Copenhagen Airports A/S (CPH) recorded a 0.7% decline in passenger numbers in Q1, affected by the leap day in 2012 and the early Easter this year. Excluding these factors, traffic performance showed growth, and both revenue and profit before tax improved.
The growth in revenue was partly due to continuing growth at the shopping centre and in the number of international and intercontinental passengers. CPH is expecting a busy summer season and retains its forecast for the full year.
Passenger numbers for the first three months of the year were down by 0.7% year on year. The number of passengers that travelled through Copenhagen Airport in Q1 2013 was just short of 5.1 million. Revenue grew by 2.4%, and profit before tax was up by 4.9% to DKK 202.6 million as a result of an increase in traffic revenue, greater revenue from the shopping centre and a focus on lower operating costs.
“The months of spring are always difficult to compare as the timing of the Danish public holidays differs from year to year and with them travel activity. Q1 traffic showed a growth, when adjusted for the early Easter this year, which resulted in low traffic volumes in late March, and for the leap day in February of last year. The underlying figures showed growth throughout the quarter, and the weeks leading up to Easter showed strong traffic growth, which bodes well for the coming period,” said Thomas Woldbye, CEO of Copenhagen Airports A/S.
Intercontinental traffic continued to grow with the number of passengers on long-haul overseas routes increasing by 1.1% in Q1. Overall, the number of international passengers was up by 1.5% in the first three months of the year.
Before its bankruptcy in May last year, Cimber Sterling accounted for 49% of all Danish domestic traffic, and therefore the absence of Cimber Sterling in 2013 contributed to a 20.1% year-on-year decline in domestic traffic in 2013. Capacity on international routes has been restored following the Cimber Sterling bankruptcy. Revenue from the aeronautical segment was up by 3.3%.
Growth continues at the shopping centre
Revenue from the non-aeronautical segment was up by 2.8%, which was driven by continuing growth at the shopping centre, increased parking revenue and growing hotel activity. The completion of the Hilton refurbishment project and a higher number of meetings and conferences resulted in a 10.2% increase in revenue from the hotel.
In Q1, revenue from the Copenhagen Airport shopping area continued the recent years’ growth. Better performing food and beverage outlets and a number of new, strong brands brands supported a 3.8% revenue improvement.
“In 2012, we focused on strengthening Copenhagen Airport’s range of restaurants, cafés and bars, including the MASH steak restaurant and the Le Sommelier Bistro & Bar. In 2013, we are offering even more extraordinary passenger experiences after we have finished a refurbishment and renovation of the duty- and tax-free shops and after the first Marc By Marc Jacobs shop at a European Airport has been opened. This is our way of meeting passenger wishes and demands even more, and it has a positive effect on their spend at the airport,” said Thomas Woldbye.
“While we focused on strengthening Copenhagen Airport’s range of restaurants, cafés and bars in 2012, including the MASH steak restaurant and the Le Sommelier Bistro & Bar, we finished a refurbishment and renovation of the duty- and tax-free shops in early 2013, further improving the extraordinary passenger experiences we offer. We also saw the opening of the first Marc By Marc Jacobs shop at a European airport during the period. This is our way of meeting passenger wishes and demands even more, and it has a positive effect on their spend at the airport,” said Thomas Woldbye.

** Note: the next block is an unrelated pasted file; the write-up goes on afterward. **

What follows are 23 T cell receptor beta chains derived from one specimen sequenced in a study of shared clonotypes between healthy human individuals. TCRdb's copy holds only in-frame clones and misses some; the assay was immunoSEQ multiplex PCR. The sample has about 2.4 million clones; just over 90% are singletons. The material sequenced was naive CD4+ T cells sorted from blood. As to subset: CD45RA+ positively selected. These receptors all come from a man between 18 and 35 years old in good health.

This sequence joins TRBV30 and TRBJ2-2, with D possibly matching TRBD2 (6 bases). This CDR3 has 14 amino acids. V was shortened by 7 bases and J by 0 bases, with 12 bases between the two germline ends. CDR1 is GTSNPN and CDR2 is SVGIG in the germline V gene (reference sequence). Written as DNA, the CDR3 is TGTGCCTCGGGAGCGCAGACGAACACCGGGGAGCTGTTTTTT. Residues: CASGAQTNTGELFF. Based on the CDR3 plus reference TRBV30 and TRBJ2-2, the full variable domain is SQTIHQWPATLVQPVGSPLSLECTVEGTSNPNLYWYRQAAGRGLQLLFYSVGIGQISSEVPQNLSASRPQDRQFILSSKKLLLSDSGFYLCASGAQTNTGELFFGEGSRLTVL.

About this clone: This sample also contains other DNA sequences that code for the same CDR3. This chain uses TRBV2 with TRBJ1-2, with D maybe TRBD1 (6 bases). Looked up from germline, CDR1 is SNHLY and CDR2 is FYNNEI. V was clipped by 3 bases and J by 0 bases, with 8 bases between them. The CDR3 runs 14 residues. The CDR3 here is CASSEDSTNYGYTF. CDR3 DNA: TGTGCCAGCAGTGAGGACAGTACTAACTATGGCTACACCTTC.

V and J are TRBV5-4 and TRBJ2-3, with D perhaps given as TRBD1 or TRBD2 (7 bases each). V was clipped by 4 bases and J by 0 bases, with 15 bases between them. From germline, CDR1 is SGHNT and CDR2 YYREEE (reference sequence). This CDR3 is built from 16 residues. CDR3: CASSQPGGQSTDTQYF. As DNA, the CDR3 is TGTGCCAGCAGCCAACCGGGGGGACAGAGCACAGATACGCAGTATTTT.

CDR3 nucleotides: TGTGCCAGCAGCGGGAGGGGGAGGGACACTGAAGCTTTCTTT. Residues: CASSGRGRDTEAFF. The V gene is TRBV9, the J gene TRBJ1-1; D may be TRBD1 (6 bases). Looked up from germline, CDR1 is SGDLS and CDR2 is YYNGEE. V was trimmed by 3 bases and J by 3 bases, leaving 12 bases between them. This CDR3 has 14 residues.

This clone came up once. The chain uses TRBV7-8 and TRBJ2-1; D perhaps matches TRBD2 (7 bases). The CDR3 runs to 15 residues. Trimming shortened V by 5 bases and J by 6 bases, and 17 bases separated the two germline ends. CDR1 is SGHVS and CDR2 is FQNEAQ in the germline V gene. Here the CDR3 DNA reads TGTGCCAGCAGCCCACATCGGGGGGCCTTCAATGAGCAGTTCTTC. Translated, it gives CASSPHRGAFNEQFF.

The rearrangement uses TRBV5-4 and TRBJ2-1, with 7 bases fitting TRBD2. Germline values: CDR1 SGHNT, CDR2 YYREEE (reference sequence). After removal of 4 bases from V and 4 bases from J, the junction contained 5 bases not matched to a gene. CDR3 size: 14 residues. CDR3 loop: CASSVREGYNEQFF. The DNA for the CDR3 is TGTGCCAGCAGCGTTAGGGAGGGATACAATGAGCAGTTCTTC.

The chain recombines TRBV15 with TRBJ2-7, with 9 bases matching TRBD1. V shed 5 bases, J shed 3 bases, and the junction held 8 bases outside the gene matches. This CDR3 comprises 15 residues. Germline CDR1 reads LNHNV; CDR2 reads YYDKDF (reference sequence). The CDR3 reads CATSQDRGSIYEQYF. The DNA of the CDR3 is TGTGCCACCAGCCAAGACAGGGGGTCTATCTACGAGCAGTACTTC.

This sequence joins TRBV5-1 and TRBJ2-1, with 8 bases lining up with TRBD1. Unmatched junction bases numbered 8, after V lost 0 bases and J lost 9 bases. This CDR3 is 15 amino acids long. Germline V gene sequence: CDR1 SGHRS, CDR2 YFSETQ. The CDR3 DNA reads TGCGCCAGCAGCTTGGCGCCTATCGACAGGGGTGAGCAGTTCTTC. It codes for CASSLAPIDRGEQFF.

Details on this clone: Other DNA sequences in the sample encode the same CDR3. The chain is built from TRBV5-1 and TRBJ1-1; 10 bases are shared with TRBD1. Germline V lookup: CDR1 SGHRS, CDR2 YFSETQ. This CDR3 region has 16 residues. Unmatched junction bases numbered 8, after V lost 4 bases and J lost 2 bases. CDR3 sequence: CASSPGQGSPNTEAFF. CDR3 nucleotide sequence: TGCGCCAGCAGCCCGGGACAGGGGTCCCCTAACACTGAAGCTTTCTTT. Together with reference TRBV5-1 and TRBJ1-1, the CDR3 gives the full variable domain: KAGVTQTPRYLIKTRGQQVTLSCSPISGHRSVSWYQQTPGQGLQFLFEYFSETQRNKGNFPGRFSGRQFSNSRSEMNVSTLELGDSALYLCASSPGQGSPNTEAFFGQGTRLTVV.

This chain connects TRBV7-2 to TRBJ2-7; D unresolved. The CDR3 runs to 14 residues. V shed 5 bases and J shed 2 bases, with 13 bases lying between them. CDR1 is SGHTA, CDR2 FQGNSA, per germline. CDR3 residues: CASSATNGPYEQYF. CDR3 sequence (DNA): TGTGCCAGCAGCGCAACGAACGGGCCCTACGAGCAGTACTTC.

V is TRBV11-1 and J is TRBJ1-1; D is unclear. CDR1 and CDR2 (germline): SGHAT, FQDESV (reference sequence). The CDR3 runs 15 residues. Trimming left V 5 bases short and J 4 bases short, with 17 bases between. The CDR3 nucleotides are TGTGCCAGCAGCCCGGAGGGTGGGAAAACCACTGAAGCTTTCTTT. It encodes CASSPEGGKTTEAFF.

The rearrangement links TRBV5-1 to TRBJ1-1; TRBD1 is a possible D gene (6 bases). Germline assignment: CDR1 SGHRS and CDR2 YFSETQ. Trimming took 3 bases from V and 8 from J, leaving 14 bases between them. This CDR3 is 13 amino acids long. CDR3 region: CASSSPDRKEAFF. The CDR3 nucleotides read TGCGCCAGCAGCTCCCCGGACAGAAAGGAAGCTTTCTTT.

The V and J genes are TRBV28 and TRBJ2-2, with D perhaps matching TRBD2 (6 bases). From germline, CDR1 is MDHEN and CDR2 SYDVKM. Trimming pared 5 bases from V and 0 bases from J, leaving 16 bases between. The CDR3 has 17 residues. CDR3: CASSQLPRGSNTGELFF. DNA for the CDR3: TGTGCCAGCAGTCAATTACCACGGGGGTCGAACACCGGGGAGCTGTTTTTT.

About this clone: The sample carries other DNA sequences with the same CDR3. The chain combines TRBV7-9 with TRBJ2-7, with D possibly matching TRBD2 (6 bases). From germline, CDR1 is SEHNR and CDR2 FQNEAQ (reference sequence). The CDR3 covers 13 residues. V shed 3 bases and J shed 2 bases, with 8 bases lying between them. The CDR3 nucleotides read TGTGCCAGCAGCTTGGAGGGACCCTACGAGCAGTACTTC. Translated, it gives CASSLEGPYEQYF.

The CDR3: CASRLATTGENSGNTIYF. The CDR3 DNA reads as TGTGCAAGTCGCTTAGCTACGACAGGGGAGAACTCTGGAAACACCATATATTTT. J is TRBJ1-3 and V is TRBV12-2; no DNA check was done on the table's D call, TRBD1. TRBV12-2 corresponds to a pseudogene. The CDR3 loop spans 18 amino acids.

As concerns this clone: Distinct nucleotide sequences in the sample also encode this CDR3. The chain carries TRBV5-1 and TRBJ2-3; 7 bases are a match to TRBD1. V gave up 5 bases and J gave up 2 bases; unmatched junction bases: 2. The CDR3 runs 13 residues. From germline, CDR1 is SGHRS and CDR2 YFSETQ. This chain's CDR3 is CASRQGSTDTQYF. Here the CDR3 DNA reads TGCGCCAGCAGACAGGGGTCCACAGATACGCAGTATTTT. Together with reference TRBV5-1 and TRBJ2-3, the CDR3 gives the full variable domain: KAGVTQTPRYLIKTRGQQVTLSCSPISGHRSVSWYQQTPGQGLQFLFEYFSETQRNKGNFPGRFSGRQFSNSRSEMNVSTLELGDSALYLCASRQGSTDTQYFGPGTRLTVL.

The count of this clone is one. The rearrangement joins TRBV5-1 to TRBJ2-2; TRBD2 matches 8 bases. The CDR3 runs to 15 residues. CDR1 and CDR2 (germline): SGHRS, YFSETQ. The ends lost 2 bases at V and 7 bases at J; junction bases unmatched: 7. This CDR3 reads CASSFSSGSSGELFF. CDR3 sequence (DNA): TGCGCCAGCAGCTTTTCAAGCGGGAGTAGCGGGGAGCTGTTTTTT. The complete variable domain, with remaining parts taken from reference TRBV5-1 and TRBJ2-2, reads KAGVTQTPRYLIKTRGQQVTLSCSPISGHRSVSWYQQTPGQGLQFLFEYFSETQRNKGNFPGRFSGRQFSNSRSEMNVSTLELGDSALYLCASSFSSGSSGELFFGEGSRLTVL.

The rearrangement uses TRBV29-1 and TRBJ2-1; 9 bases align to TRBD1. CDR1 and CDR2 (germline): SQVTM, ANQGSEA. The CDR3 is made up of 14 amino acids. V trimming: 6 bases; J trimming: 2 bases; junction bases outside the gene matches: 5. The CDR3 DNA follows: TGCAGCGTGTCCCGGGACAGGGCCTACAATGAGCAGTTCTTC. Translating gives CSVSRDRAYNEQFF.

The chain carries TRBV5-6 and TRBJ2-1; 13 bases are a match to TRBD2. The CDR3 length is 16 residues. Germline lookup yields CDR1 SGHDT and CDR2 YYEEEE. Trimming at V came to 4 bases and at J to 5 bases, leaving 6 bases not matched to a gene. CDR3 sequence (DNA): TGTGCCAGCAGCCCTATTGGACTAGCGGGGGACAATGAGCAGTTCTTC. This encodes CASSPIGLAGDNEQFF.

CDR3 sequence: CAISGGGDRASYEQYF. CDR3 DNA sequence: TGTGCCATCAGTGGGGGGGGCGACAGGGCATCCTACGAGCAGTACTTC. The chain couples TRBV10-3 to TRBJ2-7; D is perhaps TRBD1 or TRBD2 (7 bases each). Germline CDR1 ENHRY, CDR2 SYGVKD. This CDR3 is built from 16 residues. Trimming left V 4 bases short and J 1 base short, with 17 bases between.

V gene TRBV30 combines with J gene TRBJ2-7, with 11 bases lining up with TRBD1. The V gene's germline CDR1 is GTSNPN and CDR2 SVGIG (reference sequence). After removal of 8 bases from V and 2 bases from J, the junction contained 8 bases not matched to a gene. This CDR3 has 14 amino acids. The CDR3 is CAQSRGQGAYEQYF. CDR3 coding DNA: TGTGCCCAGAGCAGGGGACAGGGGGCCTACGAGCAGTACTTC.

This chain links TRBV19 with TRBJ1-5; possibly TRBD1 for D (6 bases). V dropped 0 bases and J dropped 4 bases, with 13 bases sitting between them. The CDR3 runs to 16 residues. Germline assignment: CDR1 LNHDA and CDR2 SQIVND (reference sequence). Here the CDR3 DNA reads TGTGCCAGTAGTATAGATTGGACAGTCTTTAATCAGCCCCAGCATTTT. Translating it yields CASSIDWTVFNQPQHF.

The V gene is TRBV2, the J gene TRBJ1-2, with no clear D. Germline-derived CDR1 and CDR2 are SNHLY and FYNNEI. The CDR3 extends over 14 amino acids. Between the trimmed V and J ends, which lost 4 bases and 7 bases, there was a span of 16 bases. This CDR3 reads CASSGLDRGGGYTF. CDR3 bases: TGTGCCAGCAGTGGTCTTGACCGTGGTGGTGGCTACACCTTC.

Outlook for 2013
With the anticipated traffic programme for the rest of 2013, we expect to see an increase in the total number of passengers. A positive full-year effect in 2013 is expected due to the many new routes opened in 2012. In addition, traffic in 2013 is expected to be favourably affected by the full-year effect of the routes restored after the bankruptcy of Cimber Sterling in 2012.
Traffic in 2013 could, however, be adversely affected by continuing financial uncertainty in the Eurozone and by any closure of routes due to airline cutbacks.
The increase in passenger numbers is expected to have a favourable impact on revenue. Operating costs are also expected to be higher than in 2012, primarily due to the expected increase in passenger numbers and cost inflation. This will partly be offset by the continuing focus on operating cost efficiencies. Depreciation charges and financial costs are expected to be higher in 2013 than in 2012 as a result of the continuing very high investment level.
Overall, a slightly lower profit before tax is expected for 2013 compared to 2012, when excluding one-off items. Conversely, operating profit before depreciation is projected to be higher in 2013 than in 2012, when excluding one-off items.
Under the charges agreement, CPH must invest an average of DKK 500 million annually, but as in previous years, CPH expects to invest at a level significantly higher in 2013 than what we are committed to. However, the investment level is subject to continuing growth in total passenger numbers. CPH will also be investing in other commercial projects for the benefit of airlines and passengers.